Which, isn’t to say that the stories here aren’t at least interesting to follow, as they jump through one hoop to the next, but honestly, it becomes a bit of a drag after awhile. All of the numerous double-crosses and contrivances of the plot eventually begin to show and it makes you wonder what the real passion behind this movie being made was in the first place. It couldn’t have been to get more and more money from the die hard Frank Miller fans out there, could it have? I don’t think so, but whatever the reason may be, it doesn’t seem like Rodriguez feels all that much strive for this movie to be made and work for anybody who decides to watch it.

And I know I’m getting on Rodriguez’s case a bit too much here, and yes, I know it isn’t all that far. But however, since I saw Machete Kills and gave it some sort of “a pass”, I feel like I’m obliged to go out there and get on his case for sort of ruining another franchise that was chock full of surprise and absolute wonder. Sure, the Machete and Sin City movies aren’t the highest of art, for the most respectable movie-audiences out there, but they’re movies that, when done right, can be an absolute great time because they’re so crazy, so idiotic, and so self-knowing about their own stupidity, that anything goes, so long as the movies themselves stay as fun and as awesome of a time as they originally promise being.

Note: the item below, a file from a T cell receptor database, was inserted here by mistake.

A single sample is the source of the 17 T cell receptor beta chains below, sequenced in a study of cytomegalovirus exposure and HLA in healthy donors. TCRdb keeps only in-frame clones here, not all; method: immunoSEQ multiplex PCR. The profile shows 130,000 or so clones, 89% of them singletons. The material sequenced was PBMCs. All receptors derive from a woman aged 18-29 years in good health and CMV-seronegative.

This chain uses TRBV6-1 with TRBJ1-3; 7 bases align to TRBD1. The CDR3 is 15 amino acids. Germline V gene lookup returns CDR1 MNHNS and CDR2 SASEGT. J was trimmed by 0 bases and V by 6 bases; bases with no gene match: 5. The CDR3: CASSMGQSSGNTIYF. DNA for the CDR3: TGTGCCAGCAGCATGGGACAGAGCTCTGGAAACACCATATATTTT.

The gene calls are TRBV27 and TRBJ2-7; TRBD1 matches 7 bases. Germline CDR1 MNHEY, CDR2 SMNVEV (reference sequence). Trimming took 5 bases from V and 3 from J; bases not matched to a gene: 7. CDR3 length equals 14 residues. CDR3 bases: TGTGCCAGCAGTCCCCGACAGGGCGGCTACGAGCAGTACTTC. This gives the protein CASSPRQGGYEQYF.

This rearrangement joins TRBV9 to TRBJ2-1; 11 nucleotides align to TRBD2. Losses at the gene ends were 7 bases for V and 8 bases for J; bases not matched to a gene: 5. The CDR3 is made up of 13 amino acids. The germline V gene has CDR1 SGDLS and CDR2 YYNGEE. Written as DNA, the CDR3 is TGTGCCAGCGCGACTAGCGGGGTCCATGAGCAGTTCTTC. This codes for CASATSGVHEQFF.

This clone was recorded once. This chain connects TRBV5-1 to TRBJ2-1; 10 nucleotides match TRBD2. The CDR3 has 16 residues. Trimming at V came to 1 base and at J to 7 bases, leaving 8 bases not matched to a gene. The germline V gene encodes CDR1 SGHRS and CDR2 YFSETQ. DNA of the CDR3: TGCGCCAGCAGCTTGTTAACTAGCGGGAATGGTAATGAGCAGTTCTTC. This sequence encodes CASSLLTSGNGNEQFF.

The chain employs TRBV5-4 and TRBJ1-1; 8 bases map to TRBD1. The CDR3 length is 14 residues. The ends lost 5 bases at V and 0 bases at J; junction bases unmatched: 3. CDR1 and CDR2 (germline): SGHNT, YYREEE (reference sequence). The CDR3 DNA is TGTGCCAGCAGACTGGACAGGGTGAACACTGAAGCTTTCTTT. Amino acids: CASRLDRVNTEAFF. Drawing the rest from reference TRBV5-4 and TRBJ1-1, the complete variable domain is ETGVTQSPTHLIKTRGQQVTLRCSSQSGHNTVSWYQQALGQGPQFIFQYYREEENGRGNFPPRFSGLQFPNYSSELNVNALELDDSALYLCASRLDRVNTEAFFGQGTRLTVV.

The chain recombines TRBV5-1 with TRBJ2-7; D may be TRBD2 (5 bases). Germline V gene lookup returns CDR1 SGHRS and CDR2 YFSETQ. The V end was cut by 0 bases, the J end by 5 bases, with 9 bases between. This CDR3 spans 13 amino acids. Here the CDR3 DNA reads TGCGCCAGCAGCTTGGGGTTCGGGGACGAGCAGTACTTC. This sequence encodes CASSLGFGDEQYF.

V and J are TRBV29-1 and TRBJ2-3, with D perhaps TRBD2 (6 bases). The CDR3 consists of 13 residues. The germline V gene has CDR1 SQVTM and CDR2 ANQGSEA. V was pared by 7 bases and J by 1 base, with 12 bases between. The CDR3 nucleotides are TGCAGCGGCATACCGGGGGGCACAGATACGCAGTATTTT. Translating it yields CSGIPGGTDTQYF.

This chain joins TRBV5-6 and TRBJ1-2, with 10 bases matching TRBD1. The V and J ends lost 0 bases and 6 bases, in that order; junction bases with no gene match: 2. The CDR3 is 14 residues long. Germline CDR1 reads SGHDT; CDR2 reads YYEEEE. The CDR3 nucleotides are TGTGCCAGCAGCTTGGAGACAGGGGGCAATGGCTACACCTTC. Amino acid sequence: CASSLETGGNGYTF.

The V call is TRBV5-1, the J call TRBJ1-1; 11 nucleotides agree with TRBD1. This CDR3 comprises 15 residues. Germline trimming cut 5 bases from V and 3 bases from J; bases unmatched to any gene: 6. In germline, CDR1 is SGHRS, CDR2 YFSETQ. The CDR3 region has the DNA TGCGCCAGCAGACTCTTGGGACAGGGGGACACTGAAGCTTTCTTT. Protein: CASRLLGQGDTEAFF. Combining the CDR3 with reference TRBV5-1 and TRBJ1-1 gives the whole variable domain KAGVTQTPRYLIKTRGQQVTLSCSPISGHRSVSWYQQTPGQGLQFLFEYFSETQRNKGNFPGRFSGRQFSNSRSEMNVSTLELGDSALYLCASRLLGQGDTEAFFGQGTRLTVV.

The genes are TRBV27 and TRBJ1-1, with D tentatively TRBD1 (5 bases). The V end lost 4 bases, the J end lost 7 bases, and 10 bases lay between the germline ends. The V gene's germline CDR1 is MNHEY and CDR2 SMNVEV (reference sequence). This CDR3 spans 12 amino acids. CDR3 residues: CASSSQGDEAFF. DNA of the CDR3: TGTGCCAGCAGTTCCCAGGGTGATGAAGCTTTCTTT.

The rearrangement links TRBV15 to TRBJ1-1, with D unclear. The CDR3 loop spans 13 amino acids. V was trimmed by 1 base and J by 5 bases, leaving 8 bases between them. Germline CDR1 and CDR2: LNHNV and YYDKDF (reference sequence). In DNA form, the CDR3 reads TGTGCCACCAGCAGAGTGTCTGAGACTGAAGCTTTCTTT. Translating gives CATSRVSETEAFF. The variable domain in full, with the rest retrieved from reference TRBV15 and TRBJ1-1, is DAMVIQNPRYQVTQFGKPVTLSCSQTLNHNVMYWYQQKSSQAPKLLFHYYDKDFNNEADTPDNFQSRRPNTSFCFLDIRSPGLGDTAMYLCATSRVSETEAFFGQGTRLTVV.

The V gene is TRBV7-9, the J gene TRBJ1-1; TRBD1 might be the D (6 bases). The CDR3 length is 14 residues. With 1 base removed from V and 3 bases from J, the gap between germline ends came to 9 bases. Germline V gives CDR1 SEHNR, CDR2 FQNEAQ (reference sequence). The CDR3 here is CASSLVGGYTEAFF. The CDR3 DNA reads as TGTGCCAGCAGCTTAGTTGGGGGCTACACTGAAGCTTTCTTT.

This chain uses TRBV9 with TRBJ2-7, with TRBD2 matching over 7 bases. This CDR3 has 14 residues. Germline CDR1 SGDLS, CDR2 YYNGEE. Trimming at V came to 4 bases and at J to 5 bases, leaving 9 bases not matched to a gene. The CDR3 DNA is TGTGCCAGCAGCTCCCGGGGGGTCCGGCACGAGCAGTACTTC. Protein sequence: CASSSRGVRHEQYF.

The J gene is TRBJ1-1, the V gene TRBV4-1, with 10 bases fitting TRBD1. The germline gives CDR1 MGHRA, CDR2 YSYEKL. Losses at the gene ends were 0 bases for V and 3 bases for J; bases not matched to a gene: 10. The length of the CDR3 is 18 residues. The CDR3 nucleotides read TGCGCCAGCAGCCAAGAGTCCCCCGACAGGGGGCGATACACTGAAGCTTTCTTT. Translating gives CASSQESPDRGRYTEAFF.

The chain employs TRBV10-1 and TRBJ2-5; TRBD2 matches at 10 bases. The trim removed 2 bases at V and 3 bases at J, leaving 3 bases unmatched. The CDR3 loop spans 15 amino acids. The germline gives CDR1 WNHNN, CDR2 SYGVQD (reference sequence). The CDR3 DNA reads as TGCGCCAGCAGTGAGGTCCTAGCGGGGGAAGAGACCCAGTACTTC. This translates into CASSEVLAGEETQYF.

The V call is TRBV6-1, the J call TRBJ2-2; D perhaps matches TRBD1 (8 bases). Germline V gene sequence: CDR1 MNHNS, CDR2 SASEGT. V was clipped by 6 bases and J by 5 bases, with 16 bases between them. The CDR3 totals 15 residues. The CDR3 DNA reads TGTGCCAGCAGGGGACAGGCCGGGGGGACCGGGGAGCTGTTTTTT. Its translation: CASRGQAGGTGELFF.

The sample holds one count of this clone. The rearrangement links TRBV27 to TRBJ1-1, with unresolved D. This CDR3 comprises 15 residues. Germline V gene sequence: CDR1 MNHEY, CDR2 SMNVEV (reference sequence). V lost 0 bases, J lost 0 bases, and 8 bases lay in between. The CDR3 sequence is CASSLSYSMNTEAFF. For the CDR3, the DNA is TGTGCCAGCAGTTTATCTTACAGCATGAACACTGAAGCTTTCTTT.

With this second Sin City film, it feels like there’s not nearly as much craziness, or fun, to really make up for most of the problems with the script, its stories, or even its characters. It’s just something of a blank slate that feels like it wants to go somewhere, somewhere rather insane beyond our wildest and zaniest dreams, but for some reason, just doesn’t. This is a feeling I’ve had with most of Rodriguez’s movies and I feel like it’s time that he nuts up, or shuts up. Meaning, give me an absolute, balls-to-the-walls B-movie that doesn’t give a hoot about what people think or say about it – or, just doesn’t promise me anything like that at all in the first place, especially if you’re not going to follow through on your promises.

To be safe, just make another Spy Kids movie. Nobody seems to be complaining about them.

Or, the people that shouldn’t be, at least.

That said, the ones who mostly get out of this movie, Scott-free is the ensemble who are either as charming as one can be in a goofy noir, or downright weird that they feel perfectly suited for the material they’re given. Either way, they do a fine job, it’s just that it feels like, in the hands of a much better, more dedicated director, they could have done absolute wonders, like mostly everybody did in the first movie.